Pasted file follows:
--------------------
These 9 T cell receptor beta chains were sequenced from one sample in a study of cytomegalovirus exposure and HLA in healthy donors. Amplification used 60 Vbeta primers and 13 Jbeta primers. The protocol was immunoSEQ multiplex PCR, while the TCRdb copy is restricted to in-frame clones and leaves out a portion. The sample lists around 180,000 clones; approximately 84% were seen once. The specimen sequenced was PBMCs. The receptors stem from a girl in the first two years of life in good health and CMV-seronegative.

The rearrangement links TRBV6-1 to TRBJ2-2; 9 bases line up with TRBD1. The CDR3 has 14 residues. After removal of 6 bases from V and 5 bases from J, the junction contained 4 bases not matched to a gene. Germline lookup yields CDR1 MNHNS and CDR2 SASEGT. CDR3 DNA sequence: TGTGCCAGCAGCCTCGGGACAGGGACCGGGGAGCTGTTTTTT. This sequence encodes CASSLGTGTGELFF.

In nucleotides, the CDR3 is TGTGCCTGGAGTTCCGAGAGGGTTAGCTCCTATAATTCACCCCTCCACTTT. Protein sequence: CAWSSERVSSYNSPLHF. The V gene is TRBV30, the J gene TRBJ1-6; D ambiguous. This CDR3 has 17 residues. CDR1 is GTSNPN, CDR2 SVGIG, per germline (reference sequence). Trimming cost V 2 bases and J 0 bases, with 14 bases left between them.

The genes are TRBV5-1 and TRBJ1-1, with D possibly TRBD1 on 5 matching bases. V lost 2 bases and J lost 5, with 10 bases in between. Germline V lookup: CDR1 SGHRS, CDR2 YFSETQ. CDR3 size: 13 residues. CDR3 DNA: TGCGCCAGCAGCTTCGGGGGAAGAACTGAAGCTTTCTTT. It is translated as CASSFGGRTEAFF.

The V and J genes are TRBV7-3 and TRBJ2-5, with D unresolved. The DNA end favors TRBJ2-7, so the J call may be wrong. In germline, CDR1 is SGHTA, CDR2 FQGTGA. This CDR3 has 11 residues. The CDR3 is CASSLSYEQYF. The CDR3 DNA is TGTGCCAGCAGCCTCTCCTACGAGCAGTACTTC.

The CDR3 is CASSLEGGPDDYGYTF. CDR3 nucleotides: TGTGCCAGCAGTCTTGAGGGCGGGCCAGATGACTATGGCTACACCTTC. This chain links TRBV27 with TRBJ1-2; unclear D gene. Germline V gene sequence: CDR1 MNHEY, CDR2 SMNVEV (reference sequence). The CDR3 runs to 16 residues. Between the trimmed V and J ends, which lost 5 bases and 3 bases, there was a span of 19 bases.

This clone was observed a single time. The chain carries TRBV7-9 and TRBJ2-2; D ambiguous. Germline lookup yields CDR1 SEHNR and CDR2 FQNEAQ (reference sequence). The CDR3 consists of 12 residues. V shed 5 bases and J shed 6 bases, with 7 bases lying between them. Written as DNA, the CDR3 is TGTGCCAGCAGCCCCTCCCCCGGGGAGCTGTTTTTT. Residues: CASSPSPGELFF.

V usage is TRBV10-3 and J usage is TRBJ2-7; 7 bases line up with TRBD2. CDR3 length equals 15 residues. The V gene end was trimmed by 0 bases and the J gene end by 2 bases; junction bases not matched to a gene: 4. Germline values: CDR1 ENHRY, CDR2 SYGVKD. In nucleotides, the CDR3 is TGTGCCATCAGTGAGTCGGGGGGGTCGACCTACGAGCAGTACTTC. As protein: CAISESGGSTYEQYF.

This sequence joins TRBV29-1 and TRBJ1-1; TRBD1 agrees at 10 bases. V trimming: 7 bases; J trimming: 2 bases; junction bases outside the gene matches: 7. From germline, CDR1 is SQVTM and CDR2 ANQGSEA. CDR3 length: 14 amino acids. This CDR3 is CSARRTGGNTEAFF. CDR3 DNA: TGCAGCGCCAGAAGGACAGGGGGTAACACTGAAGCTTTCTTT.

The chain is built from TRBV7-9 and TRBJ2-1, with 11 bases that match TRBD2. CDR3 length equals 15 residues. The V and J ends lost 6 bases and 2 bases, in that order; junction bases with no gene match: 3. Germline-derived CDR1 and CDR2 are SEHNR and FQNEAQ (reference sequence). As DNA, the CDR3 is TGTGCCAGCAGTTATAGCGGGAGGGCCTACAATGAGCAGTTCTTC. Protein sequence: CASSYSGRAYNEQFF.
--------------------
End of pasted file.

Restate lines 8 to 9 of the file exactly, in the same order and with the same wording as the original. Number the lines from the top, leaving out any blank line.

V usage is TRBV10-3 and J usage is TRBJ2-7; 7 bases line up with TRBD2. CDR3 length equals 15 residues. The V gene end was trimmed by 0 bases and the J gene end by 2 bases; junction bases not matched to a gene: 4. Germline values: CDR1 ENHRY, CDR2 SYGVKD. In nucleotides, the CDR3 is TGTGCCATCAGTGAGTCGGGGGGGTCGACCTACGAGCAGTACTTC. As protein: CAISESGGSTYEQYF.

This sequence joins TRBV29-1 and TRBJ1-1; TRBD1 agrees at 10 bases. V trimming: 7 bases; J trimming: 2 bases; junction bases outside the gene matches: 7. From germline, CDR1 is SQVTM and CDR2 ANQGSEA. CDR3 length: 14 amino acids. This CDR3 is CSARRTGGNTEAFF. CDR3 DNA: TGCAGCGCCAGAAGGACAGGGGGTAACACTGAAGCTTTCTTT.